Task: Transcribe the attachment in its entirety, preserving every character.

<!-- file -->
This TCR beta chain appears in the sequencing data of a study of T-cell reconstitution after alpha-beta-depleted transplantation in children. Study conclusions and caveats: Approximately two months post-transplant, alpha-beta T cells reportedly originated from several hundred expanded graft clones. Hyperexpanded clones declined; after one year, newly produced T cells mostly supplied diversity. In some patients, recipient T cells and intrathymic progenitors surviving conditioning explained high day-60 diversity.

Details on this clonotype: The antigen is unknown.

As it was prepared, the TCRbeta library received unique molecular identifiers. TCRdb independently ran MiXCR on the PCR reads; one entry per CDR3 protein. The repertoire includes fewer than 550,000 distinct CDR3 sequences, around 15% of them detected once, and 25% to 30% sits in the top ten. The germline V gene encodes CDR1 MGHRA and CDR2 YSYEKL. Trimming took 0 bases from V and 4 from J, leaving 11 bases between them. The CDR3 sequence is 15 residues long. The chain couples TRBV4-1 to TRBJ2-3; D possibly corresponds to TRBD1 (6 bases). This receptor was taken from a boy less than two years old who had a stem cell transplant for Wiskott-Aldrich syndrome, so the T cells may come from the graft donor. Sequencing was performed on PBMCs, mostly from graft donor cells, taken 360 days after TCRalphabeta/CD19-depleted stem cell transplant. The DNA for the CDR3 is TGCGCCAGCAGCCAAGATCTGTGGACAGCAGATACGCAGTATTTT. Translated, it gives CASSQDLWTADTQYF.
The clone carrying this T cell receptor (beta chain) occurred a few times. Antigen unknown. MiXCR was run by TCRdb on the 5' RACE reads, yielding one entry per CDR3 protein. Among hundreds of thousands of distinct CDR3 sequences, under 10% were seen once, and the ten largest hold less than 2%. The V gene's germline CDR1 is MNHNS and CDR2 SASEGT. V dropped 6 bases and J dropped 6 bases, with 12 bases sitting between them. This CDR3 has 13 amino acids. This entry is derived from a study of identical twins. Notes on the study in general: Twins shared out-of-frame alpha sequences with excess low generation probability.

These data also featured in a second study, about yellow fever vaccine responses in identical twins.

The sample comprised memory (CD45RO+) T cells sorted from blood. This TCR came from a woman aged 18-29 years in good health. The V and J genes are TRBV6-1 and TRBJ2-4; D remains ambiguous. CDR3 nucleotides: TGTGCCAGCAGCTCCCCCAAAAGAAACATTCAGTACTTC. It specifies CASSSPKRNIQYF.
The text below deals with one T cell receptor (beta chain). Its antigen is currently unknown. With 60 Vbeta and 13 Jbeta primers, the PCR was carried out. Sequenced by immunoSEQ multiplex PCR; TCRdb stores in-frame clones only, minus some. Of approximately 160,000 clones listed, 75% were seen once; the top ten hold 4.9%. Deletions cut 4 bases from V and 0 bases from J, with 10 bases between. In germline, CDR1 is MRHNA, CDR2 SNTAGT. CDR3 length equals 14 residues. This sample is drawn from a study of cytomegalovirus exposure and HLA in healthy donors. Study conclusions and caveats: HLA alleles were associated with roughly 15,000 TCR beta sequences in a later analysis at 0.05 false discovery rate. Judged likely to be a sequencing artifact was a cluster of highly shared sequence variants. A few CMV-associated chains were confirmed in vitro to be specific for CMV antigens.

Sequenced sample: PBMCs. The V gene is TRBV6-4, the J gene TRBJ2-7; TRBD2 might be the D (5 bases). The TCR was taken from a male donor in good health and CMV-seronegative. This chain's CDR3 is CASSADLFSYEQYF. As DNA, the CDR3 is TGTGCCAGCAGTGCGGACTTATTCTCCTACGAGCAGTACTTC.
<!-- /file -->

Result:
This TCR beta chain appears in the sequencing data of a study of T-cell reconstitution after alpha-beta-depleted transplantation in children. Study conclusions and caveats: Approximately two months post-transplant, alpha-beta T cells reportedly originated from several hundred expanded graft clones. Hyperexpanded clones declined; after one year, newly produced T cells mostly supplied diversity. In some patients, recipient T cells and intrathymic progenitors surviving conditioning explained high day-60 diversity.

Details on this clonotype: The antigen is unknown.

As it was prepared, the TCRbeta library received unique molecular identifiers. TCRdb independently ran MiXCR on the PCR reads; one entry per CDR3 protein. The repertoire includes fewer than 550,000 distinct CDR3 sequences, around 15% of them detected once, and 25% to 30% sits in the top ten. The germline V gene encodes CDR1 MGHRA and CDR2 YSYEKL. Trimming took 0 bases from V and 4 from J, leaving 11 bases between them. The CDR3 sequence is 15 residues long. The chain couples TRBV4-1 to TRBJ2-3; D possibly corresponds to TRBD1 (6 bases). This receptor was taken from a boy less than two years old who had a stem cell transplant for Wiskott-Aldrich syndrome, so the T cells may come from the graft donor. Sequencing was performed on PBMCs, mostly from graft donor cells, taken 360 days after TCRalphabeta/CD19-depleted stem cell transplant. The DNA for the CDR3 is TGCGCCAGCAGCCAAGATCTGTGGACAGCAGATACGCAGTATTTT. Translated, it gives CASSQDLWTADTQYF.
The clone carrying this T cell receptor (beta chain) occurred a few times. Antigen unknown. MiXCR was run by TCRdb on the 5' RACE reads, yielding one entry per CDR3 protein. Among hundreds of thousands of distinct CDR3 sequences, under 10% were seen once, and the ten largest hold less than 2%. The V gene's germline CDR1 is MNHNS and CDR2 SASEGT. V dropped 6 bases and J dropped 6 bases, with 12 bases sitting between them. This CDR3 has 13 amino acids. This entry is derived from a study of identical twins. Notes on the study in general: Twins shared out-of-frame alpha sequences with excess low generation probability.

These data also featured in a second study, about yellow fever vaccine responses in identical twins.

The sample comprised memory (CD45RO+) T cells sorted from blood. This TCR came from a woman aged 18-29 years in good health. The V and J genes are TRBV6-1 and TRBJ2-4; D remains ambiguous. CDR3 nucleotides: TGTGCCAGCAGCTCCCCCAAAAGAAACATTCAGTACTTC. It specifies CASSSPKRNIQYF.
The text below deals with one T cell receptor (beta chain). Its antigen is currently unknown. With 60 Vbeta and 13 Jbeta primers, the PCR was carried out. Sequenced by immunoSEQ multiplex PCR; TCRdb stores in-frame clones only, minus some. Of approximately 160,000 clones listed, 75% were seen once; the top ten hold 4.9%. Deletions cut 4 bases from V and 0 bases from J, with 10 bases between. In germline, CDR1 is MRHNA, CDR2 SNTAGT. CDR3 length equals 14 residues. This sample is drawn from a study of cytomegalovirus exposure and HLA in healthy donors. Study conclusions and caveats: HLA alleles were associated with roughly 15,000 TCR beta sequences in a later analysis at 0.05 false discovery rate. Judged likely to be a sequencing artifact was a cluster of highly shared sequence variants. A few CMV-associated chains were confirmed in vitro to be specific for CMV antigens.

Sequenced sample: PBMCs. The V gene is TRBV6-4, the J gene TRBJ2-7; TRBD2 might be the D (5 bases). The TCR was taken from a male donor in good health and CMV-seronegative. This chain's CDR3 is CASSADLFSYEQYF. As DNA, the CDR3 is TGTGCCAGCAGTGCGGACTTATTCTCCTACGAGCAGTACTTC.